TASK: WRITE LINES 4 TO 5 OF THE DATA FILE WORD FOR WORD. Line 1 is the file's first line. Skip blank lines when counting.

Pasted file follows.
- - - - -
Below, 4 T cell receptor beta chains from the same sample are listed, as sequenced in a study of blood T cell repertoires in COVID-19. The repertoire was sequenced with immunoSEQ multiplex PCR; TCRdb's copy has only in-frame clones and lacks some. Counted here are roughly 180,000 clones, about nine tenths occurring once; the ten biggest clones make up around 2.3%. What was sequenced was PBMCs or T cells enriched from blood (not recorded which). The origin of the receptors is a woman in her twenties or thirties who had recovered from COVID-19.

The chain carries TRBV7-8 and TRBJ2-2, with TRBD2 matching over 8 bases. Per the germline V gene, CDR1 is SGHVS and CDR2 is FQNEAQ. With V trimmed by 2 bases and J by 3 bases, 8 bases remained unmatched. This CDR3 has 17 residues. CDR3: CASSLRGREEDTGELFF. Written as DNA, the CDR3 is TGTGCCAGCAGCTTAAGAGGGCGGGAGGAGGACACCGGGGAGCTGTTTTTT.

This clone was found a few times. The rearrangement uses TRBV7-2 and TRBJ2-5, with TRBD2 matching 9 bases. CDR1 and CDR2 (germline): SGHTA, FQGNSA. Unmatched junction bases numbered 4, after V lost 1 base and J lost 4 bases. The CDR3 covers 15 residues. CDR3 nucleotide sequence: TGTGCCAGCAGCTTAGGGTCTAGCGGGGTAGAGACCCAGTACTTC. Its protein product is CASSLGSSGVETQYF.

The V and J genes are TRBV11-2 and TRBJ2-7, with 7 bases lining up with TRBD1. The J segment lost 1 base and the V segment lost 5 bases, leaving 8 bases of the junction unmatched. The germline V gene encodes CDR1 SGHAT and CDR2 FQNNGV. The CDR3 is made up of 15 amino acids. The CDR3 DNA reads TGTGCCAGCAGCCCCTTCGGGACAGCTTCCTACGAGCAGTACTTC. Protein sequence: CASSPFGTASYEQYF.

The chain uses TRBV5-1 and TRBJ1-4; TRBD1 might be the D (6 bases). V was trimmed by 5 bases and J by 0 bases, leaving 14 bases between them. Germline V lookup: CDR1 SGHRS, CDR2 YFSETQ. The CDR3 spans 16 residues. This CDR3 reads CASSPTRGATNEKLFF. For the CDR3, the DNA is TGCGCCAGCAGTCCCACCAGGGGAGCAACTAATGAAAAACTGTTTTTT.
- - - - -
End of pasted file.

The V and J genes are TRBV11-2 and TRBJ2-7, with 7 bases lining up with TRBD1. The J segment lost 1 base and the V segment lost 5 bases, leaving 8 bases of the junction unmatched. The germline V gene encodes CDR1 SGHAT and CDR2 FQNNGV. The CDR3 is made up of 15 amino acids. The CDR3 DNA reads TGTGCCAGCAGCCCCTTCGGGACAGCTTCCTACGAGCAGTACTTC. Protein sequence: CASSPFGTASYEQYF.

The chain uses TRBV5-1 and TRBJ1-4; TRBD1 might be the D (6 bases). V was trimmed by 5 bases and J by 0 bases, leaving 14 bases between them. Germline V lookup: CDR1 SGHRS, CDR2 YFSETQ. The CDR3 spans 16 residues. This CDR3 reads CASSPTRGATNEKLFF. For the CDR3, the DNA is TGCGCCAGCAGTCCCACCAGGGGAGCAACTAATGAAAAACTGTTTTTT.